Making Art with the Floor: Inside the Mind of a Product Designer

How does a carpet go from initial inspiration to actual product on the floor?

Unsurprisingly, it’s a very technical process. Like a finely tuned machine, Interface Global Product Designer Kari Pei and her team take in a lot of information and translate it into beautiful flooring. But it’s not as easy as it looks.

Step One: Inspiration

“Everybody thinks that inspiration comes out of the blue.”

Pei has been designing products for years, and even as she rounds out three years at Interface, she’s still learning. From the company, her colleagues, and her customers. She stresses, “You have to know your customers. You have to be with them face-to-face, designer-to-designer, asking them: What influences your decision making?”

Understanding the needs of people actually using the product is key. It means talking to them and getting their feedback. It means understanding their day-to-day realities and how they use their spaces and what issues they have.

Really, it’s not just about aesthetics — it’s about creating a space that has multiple functions. “Problem solving is sort of inspiration. You really don’t want to put something out there that’s not a solution for our customers. You don’t want to give them something they don’t use.”

Woman working in open seating area

The design of Kari’s most recent collection, View From Above, came from the views out of her plane window during her weekly commute between NYC and Atlanta. Now, it touches down as luxurious carpet in any office space.

And even though her approach seems very scientific, Pei is still very much an artist.

“I used to create my own art, but this is my art now. When I look at almost everything, I’m thinking, ‘How would you convey that beauty into a product?’”

Step Two: Design

“My view is that the product should sell itself. It has to be unique. It has to justify its reason for being.”

Pei always starts with the big picture when it comes to design. She gathers her team first, and they look at overall design trends, draw ideas from fine art, and talk through the problem together.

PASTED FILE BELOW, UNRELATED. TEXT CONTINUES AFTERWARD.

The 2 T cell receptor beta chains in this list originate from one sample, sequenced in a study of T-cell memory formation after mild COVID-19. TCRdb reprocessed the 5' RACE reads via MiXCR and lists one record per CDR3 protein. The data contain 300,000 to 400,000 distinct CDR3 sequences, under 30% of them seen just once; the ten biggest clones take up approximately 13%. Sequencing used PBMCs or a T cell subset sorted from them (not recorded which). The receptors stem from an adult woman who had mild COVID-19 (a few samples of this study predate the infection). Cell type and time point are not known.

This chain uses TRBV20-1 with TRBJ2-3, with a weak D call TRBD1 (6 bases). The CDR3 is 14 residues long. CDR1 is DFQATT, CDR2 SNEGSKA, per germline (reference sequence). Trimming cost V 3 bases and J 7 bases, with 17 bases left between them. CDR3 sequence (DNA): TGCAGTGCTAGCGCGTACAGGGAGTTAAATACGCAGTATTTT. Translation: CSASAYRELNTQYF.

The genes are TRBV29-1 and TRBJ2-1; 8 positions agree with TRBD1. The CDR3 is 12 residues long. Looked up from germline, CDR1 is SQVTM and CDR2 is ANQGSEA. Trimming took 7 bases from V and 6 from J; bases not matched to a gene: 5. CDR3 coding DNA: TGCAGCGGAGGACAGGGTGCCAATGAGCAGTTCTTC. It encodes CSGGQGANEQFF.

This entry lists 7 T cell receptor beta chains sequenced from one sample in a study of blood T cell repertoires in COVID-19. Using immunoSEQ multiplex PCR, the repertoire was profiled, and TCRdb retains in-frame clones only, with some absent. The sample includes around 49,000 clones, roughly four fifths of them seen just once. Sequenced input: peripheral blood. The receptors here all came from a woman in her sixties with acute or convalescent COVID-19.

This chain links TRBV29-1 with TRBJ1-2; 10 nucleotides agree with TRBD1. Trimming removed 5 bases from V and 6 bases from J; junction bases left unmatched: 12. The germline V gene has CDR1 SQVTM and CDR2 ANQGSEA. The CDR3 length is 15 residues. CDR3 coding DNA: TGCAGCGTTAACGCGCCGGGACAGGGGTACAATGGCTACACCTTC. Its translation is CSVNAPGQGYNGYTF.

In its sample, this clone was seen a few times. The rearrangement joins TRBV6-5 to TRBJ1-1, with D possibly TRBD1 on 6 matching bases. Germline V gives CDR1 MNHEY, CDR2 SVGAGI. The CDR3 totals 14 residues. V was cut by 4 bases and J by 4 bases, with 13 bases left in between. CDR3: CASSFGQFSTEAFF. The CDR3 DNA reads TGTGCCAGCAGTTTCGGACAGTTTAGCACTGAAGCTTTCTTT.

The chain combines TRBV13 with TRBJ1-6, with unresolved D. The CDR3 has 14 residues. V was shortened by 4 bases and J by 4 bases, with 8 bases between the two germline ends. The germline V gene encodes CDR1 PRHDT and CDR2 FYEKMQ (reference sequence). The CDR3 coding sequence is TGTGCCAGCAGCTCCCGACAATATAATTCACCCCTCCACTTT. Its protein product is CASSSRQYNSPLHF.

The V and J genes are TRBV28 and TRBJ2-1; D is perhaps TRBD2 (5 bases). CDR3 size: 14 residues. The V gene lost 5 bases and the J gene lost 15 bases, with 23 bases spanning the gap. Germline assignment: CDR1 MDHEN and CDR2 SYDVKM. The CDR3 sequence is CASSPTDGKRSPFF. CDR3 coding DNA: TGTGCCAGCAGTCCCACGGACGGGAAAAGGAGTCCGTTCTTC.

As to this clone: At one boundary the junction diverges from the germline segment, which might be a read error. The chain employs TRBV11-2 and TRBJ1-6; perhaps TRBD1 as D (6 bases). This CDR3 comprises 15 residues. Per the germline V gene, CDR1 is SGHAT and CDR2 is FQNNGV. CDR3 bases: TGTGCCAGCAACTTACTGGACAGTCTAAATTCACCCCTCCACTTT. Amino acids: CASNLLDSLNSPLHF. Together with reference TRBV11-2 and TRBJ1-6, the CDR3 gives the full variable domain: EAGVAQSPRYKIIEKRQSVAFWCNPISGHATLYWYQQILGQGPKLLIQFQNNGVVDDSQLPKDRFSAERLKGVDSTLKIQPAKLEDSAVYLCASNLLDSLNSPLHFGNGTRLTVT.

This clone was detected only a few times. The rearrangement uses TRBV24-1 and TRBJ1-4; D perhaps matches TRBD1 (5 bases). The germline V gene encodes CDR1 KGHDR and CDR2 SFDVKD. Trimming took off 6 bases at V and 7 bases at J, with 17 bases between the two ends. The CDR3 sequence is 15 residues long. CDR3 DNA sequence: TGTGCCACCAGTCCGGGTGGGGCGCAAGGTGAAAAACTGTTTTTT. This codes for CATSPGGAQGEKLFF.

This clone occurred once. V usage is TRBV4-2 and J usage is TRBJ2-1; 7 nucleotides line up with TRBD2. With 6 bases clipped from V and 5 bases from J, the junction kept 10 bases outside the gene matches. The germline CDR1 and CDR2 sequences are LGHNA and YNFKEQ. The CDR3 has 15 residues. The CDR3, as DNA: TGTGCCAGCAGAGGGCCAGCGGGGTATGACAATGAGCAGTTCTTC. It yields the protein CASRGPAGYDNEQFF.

One thing Pei always keeps in mind is Interface’s sustainability mission. “(Interface) is definitely a leader in sustainability, without a doubt. It’s a leader in providing beautiful options for sustainable customers.”

Does this mandate limit her creative process at all? She doesn’t seem to think so, given her experience creating beautiful and sustainable products. “That’s what so cool, you know, is when you take a stand and you get the industry to move. Ray did it. So coming to Interface was like the culmination of my whole career.”

Throughout the process, she treats Interface as her customer, asking “what the problems are, how does this relate to our brand?” She adds that the product design team spends a lot of time iterating, “so when we present (the product or collection) to the business, we have a really well-defined idea that they can either pull apart or take it as is, or they can walk away from it.”

Step Three: Visualizing the Product

This is when Pei really leans on her trusted team. She creates all of her art in Photoshop, which then gets moved into another software where the designers create the patterns that become product samples.

Sometimes, Pei will create posters of her artwork. These vibrant pieces hang on the walls of The Hive (the office where her product team works), mixed in with stacks of carpet, yarn samples, and art books — a world full of color that keeps the energy flowing and her team motivated. It’s important to her that “everyone has a voice, and everyone can create an idea. How we execute that idea depends on how it fits into the bigger picture.”

Clearly, product design is not solitary work. And while she has a strong team of designers and artists around her, the final product always has a clear touch of Kari Pei to it.

However, she eschews the idea of a signature style and focuses instead continuous themes within her work: “I think you can see my thumbprint on things, and I think that’s the imperfect. I really want to keep a sense of craft in the making of products — that’s what keeps it connected to the human. That’s what connects us all. That’s what makes it unique.”

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